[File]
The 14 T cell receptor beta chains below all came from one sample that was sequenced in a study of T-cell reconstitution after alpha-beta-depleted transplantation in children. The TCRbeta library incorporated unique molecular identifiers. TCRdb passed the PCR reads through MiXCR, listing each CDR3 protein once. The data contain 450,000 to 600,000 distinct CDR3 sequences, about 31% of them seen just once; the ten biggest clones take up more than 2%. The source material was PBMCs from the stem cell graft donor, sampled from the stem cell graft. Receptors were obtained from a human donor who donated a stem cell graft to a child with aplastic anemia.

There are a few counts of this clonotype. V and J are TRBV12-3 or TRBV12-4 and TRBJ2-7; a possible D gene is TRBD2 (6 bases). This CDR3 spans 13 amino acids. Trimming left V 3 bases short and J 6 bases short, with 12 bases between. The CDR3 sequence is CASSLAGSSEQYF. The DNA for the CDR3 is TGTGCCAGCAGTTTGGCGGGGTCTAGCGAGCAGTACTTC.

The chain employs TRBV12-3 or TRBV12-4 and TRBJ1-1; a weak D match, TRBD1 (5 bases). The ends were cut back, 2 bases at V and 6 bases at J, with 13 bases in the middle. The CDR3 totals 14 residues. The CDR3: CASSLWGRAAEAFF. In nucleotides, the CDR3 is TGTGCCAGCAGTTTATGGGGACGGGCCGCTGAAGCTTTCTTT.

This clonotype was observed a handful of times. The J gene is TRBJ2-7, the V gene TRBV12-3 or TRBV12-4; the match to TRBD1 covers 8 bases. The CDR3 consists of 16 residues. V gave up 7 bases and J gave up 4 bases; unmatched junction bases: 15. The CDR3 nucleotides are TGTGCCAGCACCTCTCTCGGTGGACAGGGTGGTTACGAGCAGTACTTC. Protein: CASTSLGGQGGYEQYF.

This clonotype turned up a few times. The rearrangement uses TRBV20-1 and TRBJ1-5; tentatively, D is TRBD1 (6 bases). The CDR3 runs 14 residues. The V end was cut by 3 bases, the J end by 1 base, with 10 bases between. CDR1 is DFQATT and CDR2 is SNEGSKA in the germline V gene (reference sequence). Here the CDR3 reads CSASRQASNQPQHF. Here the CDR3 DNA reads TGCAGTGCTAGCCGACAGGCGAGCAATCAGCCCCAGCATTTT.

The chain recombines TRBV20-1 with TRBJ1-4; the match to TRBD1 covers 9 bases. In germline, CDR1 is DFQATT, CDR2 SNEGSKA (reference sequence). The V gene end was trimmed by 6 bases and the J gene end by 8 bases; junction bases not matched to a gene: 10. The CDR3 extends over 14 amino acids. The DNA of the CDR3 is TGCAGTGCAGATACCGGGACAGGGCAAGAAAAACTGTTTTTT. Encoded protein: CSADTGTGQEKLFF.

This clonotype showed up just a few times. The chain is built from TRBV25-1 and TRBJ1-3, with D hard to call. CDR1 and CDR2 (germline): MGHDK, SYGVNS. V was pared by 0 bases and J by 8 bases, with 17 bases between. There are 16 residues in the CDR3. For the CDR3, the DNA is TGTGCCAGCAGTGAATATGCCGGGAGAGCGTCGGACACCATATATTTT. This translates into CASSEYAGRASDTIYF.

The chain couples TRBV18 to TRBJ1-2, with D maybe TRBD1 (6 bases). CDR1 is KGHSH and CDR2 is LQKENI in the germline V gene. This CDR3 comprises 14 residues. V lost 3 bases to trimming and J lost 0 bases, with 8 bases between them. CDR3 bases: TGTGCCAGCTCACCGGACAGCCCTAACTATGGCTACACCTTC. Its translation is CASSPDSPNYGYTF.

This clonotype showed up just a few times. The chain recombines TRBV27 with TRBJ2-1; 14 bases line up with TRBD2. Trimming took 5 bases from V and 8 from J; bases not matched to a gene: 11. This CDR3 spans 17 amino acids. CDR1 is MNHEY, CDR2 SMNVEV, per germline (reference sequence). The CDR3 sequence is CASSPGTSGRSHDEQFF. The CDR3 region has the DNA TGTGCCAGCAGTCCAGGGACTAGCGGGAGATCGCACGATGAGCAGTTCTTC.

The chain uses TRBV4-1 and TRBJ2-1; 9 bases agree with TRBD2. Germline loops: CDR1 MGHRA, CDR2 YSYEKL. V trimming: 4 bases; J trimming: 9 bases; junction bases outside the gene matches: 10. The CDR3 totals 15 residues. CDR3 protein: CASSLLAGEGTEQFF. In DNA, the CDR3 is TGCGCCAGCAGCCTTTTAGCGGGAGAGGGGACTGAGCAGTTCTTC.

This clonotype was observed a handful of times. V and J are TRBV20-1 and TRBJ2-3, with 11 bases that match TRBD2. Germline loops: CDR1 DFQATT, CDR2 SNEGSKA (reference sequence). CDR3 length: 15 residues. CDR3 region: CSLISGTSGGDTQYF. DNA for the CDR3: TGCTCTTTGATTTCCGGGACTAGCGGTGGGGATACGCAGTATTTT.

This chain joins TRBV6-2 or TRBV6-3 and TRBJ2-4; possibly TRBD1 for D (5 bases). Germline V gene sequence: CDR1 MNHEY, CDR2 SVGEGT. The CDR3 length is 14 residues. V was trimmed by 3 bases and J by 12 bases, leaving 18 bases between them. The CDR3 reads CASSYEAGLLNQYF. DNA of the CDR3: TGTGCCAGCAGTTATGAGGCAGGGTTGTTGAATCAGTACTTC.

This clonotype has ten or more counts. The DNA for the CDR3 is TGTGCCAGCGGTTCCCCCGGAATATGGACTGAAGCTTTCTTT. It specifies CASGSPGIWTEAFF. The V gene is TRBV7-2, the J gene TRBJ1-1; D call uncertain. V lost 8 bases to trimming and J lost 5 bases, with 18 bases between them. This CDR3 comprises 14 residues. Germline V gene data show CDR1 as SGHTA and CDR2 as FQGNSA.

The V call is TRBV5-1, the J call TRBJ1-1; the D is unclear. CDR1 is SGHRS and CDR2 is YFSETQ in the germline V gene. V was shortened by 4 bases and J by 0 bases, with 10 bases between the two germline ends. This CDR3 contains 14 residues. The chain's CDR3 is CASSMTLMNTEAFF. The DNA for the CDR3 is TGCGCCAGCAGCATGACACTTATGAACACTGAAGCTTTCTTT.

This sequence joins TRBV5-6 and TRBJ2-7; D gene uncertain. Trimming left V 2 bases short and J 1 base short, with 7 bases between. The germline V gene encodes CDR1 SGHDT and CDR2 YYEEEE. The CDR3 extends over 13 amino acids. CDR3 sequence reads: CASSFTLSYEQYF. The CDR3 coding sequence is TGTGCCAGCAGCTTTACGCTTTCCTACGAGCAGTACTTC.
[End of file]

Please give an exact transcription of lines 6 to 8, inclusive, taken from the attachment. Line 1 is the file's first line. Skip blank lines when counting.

The chain recombines TRBV20-1 with TRBJ1-4; the match to TRBD1 covers 9 bases. In germline, CDR1 is DFQATT, CDR2 SNEGSKA (reference sequence). The V gene end was trimmed by 6 bases and the J gene end by 8 bases; junction bases not matched to a gene: 10. The CDR3 extends over 14 amino acids. The DNA of the CDR3 is TGCAGTGCAGATACCGGGACAGGGCAAGAAAAACTGTTTTTT. Encoded protein: CSADTGTGQEKLFF.

This clonotype showed up just a few times. The chain is built from TRBV25-1 and TRBJ1-3, with D hard to call. CDR1 and CDR2 (germline): MGHDK, SYGVNS. V was pared by 0 bases and J by 8 bases, with 17 bases between. There are 16 residues in the CDR3. For the CDR3, the DNA is TGTGCCAGCAGTGAATATGCCGGGAGAGCGTCGGACACCATATATTTT. This translates into CASSEYAGRASDTIYF.

The chain couples TRBV18 to TRBJ1-2, with D maybe TRBD1 (6 bases). CDR1 is KGHSH and CDR2 is LQKENI in the germline V gene. This CDR3 comprises 14 residues. V lost 3 bases to trimming and J lost 0 bases, with 8 bases between them. CDR3 bases: TGTGCCAGCTCACCGGACAGCCCTAACTATGGCTACACCTTC. Its translation is CASSPDSPNYGYTF.